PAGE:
The next part warns of the diminishing of Israel or Jacob. Jacob becomes thin as a harvest takes place. Only a little fruit remains on the branches. Ludlow mentions that this warning is similar to the one given to Syria, thus verses 1-3 parallel verses 4-6.
The People Will Eventually Turn to God (v. 7-8)
Isaiah 17:7-8 gives us all a glimmer of hope in a troubled world. "At that day" (meaning in the Last Days) "shall a man look to his Maker, and his eyes shall have respect to the Holy One of Israel"
"And he shall not look to the altars, the work of his hands, neither shall respect that which his fingers have made, either the groves, or the images."
One day, mankind will turn away from idol worship and will turn to worship the true and living God. The culture of materialism and sexual sin will eventually end and will be replaced with a culture of worshiping the true and living God.
Note that when Isaiah uses the word "groves" he means Asherah poles which are "idols, images, or symbols of the pagan fertility goddess, Asherah" (Ludlow 200). For more information, read the Bible Dictionary entry for "grove."
Harvests Will Cease (v. 9-11)
Isaiah further reiterates the desolation that will come upon the people who have "not been mindful of the rock of [their] strength" (Isaiah 17:10).
Ludlow explains that the planting of pleasant plants is a part of pagan worship. Despite their best efforts to plant the best plants and their best care, none of these plants will produce a harvest because the people have "forgotten the God of [their] salvation" who is the true author of all harvests.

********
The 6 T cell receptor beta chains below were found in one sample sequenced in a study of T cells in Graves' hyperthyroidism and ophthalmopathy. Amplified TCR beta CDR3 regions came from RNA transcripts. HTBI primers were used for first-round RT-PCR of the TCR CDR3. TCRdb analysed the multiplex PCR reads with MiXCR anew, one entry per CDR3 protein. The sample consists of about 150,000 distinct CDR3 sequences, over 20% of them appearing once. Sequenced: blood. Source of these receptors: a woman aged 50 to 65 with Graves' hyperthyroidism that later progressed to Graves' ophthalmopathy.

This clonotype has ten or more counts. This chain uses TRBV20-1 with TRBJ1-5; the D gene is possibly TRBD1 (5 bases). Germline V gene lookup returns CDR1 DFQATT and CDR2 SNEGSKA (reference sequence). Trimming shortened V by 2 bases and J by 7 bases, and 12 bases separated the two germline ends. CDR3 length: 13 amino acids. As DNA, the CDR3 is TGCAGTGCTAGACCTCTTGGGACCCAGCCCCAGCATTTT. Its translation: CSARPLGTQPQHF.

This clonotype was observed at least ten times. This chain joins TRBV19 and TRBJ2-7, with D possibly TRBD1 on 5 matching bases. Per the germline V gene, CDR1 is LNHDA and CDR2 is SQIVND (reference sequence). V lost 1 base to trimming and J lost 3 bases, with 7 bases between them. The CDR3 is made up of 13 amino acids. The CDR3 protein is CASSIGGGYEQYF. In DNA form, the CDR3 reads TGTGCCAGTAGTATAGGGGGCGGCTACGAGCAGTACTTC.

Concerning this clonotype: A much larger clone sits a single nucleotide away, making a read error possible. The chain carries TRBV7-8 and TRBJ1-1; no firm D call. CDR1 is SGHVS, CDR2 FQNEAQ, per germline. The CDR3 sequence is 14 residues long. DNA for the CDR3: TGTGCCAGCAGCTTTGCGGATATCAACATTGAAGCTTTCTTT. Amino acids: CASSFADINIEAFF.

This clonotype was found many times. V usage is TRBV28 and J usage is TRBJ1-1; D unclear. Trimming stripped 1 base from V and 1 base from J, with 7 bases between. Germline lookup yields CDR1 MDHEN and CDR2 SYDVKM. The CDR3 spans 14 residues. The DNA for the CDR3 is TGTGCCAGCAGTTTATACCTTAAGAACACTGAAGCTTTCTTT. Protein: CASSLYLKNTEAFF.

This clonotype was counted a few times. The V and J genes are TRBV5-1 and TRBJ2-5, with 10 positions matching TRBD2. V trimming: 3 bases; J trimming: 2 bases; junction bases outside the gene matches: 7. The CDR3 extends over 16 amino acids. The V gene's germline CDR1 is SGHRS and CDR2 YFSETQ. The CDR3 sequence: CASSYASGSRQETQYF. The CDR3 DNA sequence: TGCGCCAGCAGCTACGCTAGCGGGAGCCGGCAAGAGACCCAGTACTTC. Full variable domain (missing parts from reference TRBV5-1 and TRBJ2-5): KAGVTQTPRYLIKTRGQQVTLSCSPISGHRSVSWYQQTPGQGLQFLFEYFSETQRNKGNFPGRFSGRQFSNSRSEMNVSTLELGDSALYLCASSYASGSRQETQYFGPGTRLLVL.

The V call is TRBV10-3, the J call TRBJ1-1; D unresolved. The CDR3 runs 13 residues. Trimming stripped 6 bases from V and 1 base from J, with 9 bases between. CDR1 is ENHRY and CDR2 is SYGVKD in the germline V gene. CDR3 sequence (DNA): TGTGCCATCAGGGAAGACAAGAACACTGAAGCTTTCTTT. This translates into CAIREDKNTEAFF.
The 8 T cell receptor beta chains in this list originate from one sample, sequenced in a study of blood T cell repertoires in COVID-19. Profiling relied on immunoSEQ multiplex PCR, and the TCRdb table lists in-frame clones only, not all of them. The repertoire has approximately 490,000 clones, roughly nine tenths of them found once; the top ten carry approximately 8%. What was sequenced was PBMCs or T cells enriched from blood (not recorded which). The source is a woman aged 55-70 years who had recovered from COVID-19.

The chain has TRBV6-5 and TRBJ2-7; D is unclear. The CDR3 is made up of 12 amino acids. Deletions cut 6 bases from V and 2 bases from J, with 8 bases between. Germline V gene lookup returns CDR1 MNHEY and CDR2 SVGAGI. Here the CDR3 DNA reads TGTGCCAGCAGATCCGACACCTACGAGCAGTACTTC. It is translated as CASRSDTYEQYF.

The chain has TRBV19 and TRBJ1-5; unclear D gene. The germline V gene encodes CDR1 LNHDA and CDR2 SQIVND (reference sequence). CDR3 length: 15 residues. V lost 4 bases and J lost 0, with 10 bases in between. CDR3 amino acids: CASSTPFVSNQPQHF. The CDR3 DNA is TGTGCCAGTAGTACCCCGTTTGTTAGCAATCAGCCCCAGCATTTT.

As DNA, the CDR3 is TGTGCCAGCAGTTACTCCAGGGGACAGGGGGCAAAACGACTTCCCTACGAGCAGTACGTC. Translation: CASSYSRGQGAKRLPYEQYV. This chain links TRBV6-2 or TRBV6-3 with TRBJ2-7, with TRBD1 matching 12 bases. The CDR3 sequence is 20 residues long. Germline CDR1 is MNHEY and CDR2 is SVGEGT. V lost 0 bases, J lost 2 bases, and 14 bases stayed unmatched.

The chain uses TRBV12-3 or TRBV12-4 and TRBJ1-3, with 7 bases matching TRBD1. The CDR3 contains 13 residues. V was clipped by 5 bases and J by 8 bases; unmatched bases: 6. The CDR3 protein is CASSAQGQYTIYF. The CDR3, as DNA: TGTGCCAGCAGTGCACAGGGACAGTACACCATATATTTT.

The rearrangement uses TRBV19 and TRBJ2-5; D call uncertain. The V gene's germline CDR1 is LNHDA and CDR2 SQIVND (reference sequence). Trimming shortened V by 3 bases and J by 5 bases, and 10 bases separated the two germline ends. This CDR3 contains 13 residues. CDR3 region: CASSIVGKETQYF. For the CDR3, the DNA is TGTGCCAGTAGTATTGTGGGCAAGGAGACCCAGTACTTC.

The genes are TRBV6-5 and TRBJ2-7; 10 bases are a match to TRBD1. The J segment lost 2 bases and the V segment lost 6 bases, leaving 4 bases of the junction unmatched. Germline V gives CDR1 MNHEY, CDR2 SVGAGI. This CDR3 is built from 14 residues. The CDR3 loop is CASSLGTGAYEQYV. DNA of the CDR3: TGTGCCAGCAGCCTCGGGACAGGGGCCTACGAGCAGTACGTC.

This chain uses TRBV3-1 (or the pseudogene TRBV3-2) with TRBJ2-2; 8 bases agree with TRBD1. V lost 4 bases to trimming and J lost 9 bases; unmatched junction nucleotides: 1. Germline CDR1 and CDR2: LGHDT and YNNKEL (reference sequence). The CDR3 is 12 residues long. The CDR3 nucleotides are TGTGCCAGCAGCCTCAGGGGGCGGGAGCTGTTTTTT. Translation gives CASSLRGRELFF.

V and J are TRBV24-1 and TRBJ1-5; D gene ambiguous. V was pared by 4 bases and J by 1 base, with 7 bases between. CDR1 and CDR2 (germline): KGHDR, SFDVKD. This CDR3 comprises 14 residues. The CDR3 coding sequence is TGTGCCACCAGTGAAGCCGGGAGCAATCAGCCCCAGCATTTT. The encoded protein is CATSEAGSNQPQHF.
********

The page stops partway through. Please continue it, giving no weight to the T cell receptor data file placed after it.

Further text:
Those Who Threaten the Lord's Children Will Suddenly Be Destroyed (v. 12-14)
Syria and any other nation that fights Israel will "chased as the chaff" (Isaiah 17:13) or driven away. This is the Lords ultimate promise of protection to his children.
"Fear not to do good"
As I've been reading these chapters concerning the "burdens" of the various nations surrounding Israel, I get this sense that Israel and the children of God in these latter days were and are seemingly engulfed by the wicked nations of the world. It seems to me as though God was telling them and telling us today that things will get rough and difficult; nevertheless, if we strive to purify ourselves and repent of our sins, He will ultimately deliver us.
I also get this sense and feeling that everything will be fine. I need not worry about the grand events and that all I really need to concern myself with is my own salvation and that of my family. God has a plan and His plan will prevail.
I am reminded of a scripture found in D&C 6:33-34 which says, "Fear not to do good, my sons, for whatsoever ye sow, that shall ye also reap; therefore, if ye do good ye shall also reap good for your reward.
"Therefore, fear not, little flock; do good; let earth and hell combine against you, for if ye are built upon my rock, they cannot prevail."